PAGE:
Similarly, a report from Davis Faculty for Israel found extensive and fruitful research and other academic collaborations of Davis faculty with Israeli faculty. More than 200 University of California, Davis, faulty have or have had connections with Israeli faculty and institutions, including some 60 collaborations involving major research projects funded with grant money.
 
The connections are particularly strong in the agricultural sciences, medicine, veterinary medicine, physical sciences, biological sciences, and engineering, but also extend to the humanities, arts, and social sciences. The report highlights projects with major international social, economic, and environmental benefits. 

These trends indicate that the Boycott, Divestment, Sanctions (BDS) movement has had little or no impact on academic collaboration between the U.S. and Israel, despite its stated goal of boycotting Israeli academic institutions, and by extension, stigmatizing and isolating Israeli academics.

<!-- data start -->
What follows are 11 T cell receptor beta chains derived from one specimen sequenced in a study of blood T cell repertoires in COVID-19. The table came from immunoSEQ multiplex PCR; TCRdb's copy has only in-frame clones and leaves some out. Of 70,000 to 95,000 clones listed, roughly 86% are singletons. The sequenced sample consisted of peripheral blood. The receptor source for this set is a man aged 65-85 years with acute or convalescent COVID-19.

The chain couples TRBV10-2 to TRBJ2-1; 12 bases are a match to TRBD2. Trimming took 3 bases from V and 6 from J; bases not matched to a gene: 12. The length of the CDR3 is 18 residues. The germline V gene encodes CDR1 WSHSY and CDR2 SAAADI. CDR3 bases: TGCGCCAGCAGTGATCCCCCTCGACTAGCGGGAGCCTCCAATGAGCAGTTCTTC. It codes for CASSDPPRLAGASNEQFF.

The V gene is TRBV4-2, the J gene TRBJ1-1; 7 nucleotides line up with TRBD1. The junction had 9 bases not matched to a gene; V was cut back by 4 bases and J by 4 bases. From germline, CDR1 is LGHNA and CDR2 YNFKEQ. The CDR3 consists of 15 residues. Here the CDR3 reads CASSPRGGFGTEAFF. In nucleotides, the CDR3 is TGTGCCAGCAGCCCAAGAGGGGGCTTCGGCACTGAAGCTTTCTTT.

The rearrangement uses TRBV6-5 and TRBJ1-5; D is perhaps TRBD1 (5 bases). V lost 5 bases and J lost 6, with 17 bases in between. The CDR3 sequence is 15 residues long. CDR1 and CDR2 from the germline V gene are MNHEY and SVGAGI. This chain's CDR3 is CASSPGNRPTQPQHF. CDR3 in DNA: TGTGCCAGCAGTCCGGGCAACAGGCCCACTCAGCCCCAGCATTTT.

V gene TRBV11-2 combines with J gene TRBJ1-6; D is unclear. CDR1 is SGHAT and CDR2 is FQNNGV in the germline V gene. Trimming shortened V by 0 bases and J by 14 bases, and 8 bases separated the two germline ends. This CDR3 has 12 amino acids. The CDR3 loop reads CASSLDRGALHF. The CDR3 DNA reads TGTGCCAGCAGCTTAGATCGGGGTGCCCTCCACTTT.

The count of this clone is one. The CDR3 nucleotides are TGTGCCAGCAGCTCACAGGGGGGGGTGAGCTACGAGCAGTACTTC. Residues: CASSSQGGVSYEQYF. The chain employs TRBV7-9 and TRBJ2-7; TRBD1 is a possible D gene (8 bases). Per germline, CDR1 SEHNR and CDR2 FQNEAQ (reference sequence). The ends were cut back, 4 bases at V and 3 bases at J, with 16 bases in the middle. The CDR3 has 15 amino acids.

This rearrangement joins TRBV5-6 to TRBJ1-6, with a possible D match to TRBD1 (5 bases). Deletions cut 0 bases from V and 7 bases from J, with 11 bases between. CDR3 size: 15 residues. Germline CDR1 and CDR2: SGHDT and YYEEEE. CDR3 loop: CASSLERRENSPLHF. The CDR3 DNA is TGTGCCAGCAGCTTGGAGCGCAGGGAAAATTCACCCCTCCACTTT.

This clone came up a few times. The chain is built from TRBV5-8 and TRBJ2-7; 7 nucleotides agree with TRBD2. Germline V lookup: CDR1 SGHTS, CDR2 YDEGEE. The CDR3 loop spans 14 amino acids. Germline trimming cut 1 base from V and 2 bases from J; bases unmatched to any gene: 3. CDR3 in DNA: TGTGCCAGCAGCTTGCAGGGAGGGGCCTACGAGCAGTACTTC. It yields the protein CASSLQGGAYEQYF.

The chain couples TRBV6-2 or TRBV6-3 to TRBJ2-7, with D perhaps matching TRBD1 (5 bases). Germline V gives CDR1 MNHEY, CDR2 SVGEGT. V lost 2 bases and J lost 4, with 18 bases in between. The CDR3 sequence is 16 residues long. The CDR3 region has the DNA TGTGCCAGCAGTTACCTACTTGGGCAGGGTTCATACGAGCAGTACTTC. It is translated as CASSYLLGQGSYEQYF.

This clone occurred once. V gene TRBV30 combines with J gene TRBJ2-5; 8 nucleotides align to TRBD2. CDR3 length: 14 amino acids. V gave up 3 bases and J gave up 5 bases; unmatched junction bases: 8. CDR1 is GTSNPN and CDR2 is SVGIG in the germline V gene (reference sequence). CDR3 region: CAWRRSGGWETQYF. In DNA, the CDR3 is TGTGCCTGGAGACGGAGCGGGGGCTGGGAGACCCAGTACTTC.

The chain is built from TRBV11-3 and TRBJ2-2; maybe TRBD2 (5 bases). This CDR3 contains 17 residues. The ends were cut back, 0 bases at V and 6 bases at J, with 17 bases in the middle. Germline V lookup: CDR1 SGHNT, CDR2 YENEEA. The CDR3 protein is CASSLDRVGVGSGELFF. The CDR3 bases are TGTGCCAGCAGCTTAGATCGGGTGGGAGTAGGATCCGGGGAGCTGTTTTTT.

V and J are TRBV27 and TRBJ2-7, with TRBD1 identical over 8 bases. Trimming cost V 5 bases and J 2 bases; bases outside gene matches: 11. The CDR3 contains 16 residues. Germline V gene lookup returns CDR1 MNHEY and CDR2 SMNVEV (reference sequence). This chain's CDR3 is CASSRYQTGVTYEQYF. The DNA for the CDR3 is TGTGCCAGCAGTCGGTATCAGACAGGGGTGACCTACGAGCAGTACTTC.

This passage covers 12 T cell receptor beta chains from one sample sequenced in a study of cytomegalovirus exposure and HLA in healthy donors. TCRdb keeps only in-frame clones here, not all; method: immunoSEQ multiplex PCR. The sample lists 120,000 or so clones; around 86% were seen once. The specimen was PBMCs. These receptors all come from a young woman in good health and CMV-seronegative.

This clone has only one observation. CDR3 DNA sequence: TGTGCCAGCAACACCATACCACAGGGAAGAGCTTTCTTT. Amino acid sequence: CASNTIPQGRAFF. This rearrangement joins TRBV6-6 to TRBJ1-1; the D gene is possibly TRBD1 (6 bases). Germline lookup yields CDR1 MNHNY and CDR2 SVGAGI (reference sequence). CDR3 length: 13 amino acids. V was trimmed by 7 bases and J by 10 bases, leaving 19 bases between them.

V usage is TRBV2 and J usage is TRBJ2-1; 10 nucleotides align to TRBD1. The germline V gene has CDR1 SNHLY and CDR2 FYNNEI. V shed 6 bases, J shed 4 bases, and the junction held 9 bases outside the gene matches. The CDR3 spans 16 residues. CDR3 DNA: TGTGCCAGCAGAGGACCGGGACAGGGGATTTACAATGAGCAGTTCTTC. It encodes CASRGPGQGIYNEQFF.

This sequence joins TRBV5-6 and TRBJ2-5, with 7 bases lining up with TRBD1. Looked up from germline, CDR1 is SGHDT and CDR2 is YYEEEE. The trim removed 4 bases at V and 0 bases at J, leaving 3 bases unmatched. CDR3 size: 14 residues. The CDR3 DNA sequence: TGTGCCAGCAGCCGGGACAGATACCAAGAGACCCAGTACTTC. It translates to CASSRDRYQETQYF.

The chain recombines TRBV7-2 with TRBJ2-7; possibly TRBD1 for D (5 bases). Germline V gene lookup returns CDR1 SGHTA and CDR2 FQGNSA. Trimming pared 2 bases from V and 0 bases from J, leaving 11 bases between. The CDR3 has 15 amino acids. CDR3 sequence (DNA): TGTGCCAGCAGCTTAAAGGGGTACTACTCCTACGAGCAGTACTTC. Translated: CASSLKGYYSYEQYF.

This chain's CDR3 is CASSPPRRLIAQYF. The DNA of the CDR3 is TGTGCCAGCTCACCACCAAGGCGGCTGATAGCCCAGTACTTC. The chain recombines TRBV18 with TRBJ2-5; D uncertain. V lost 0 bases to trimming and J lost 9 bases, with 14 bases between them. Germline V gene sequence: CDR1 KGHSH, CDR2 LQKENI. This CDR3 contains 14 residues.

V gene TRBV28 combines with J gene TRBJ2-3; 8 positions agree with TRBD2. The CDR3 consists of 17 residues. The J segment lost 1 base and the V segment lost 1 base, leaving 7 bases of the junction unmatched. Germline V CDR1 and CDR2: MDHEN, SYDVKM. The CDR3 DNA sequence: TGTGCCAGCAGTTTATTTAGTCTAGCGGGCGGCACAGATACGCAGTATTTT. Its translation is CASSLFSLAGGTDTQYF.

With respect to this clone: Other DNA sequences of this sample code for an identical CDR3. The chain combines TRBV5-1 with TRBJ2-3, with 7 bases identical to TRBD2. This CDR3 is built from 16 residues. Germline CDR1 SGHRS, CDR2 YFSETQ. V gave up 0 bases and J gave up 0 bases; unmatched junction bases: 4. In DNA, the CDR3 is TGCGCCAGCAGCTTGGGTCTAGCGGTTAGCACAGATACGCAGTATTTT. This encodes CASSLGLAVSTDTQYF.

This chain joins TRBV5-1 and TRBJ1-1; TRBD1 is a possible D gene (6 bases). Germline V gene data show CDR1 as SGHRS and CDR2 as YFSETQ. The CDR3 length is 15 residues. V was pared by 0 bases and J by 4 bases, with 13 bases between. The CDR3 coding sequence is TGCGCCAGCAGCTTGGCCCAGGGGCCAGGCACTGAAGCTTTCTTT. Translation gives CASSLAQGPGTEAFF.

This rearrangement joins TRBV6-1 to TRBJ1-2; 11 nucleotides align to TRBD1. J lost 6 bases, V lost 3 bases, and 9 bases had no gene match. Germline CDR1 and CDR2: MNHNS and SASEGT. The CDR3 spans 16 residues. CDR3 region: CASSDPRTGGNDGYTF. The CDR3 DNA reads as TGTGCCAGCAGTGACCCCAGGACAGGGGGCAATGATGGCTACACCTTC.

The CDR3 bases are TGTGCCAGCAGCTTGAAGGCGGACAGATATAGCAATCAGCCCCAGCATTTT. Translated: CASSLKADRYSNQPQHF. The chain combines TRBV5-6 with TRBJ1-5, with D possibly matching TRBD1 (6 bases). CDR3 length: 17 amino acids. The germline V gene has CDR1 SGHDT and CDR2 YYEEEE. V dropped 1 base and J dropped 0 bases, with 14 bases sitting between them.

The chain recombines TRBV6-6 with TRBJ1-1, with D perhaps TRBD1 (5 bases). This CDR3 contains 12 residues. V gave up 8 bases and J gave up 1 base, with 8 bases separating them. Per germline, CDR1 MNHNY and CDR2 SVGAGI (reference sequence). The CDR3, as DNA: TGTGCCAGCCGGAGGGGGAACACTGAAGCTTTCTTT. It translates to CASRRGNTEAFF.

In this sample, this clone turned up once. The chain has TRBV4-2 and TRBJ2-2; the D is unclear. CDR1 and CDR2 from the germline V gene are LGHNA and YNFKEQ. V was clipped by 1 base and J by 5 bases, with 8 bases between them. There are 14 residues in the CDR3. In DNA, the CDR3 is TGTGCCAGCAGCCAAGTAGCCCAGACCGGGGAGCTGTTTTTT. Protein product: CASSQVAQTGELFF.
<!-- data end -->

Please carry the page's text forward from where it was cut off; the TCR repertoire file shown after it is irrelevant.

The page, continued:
It is important to view the current campus tactics of proponents of the movement in this context. While these activists have found little success in breaking bonds between U.S. and Israeli academics, they have managed to disrupt speakers, create rifts between the pro-Israel community and other students, and promote a one-sided narrative of the Middle East. As U.S. and Israeli academics continue to expand their partnerships, observers of campus trends should learn about these cooperative arrangements and publicize them while also preparing for more of the same disruptive and destructive tactics from the BDS movement.